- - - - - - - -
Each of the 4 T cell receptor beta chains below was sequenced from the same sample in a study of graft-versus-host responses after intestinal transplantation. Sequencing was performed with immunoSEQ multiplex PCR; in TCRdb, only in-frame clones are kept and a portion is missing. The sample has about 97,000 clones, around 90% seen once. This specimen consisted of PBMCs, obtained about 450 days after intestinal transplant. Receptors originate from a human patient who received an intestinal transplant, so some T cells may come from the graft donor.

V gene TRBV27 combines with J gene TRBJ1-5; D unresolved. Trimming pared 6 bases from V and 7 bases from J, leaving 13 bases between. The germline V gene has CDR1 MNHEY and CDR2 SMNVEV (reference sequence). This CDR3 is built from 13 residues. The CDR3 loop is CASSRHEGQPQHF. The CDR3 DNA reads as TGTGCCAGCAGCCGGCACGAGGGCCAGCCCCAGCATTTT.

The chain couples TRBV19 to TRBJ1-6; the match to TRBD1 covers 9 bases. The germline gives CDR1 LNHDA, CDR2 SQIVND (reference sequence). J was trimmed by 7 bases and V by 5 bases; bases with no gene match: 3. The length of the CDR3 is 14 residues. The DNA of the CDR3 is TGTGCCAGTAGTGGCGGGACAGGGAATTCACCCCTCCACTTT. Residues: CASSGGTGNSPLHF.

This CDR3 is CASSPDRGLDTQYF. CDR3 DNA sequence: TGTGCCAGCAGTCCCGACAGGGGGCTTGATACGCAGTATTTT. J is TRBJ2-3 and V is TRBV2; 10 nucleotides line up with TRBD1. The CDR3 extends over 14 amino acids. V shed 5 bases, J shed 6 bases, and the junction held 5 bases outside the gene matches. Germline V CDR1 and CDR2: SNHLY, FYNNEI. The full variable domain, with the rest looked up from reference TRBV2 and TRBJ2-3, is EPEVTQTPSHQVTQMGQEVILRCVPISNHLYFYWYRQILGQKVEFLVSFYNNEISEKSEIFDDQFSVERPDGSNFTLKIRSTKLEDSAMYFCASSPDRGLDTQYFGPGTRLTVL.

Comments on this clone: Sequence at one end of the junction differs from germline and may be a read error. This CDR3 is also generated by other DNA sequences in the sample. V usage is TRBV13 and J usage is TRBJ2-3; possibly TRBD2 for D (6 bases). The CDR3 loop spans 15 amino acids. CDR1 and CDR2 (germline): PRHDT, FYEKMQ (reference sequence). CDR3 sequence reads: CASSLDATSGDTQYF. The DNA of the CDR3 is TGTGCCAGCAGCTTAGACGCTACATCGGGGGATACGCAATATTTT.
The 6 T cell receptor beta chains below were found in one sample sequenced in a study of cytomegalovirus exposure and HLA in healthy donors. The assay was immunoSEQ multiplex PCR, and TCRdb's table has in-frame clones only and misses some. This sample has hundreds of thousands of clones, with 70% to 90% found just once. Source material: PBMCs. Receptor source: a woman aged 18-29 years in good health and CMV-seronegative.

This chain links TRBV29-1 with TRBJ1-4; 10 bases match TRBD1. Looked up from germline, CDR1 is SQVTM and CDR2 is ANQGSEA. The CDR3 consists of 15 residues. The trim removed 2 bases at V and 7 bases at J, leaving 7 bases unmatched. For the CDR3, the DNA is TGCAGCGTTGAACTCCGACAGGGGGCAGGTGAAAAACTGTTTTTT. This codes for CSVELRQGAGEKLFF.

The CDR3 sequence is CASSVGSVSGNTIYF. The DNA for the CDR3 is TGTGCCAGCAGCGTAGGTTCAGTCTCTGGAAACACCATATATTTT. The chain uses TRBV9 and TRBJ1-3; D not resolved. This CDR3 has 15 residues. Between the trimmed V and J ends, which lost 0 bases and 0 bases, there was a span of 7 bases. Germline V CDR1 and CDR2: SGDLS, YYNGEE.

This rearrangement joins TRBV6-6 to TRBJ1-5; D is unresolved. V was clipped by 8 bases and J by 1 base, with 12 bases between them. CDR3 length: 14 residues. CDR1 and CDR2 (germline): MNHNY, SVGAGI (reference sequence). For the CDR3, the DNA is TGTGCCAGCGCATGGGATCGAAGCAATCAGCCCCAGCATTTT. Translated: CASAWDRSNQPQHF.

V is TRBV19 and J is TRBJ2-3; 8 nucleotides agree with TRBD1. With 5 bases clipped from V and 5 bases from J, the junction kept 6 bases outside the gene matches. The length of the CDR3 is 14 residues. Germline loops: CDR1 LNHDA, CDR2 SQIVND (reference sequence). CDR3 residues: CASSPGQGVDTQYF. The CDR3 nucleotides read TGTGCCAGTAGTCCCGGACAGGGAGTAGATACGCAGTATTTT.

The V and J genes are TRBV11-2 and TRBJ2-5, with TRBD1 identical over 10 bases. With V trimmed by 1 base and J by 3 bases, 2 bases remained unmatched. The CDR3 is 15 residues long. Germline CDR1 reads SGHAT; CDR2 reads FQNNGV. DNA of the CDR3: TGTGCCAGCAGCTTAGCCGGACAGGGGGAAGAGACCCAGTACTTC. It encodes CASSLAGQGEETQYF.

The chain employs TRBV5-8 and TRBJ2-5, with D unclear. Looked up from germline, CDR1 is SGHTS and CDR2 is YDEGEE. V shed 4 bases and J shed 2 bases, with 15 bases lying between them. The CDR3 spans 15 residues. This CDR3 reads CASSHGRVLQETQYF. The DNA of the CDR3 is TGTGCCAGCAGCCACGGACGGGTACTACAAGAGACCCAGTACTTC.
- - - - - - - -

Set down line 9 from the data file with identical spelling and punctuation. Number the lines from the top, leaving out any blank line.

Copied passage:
This rearrangement joins TRBV6-6 to TRBJ1-5; D is unresolved. V was clipped by 8 bases and J by 1 base, with 12 bases between them. CDR3 length: 14 residues. CDR1 and CDR2 (germline): MNHNY, SVGAGI (reference sequence). For the CDR3, the DNA is TGTGCCAGCGCATGGGATCGAAGCAATCAGCCCCAGCATTTT. Translated: CASAWDRSNQPQHF.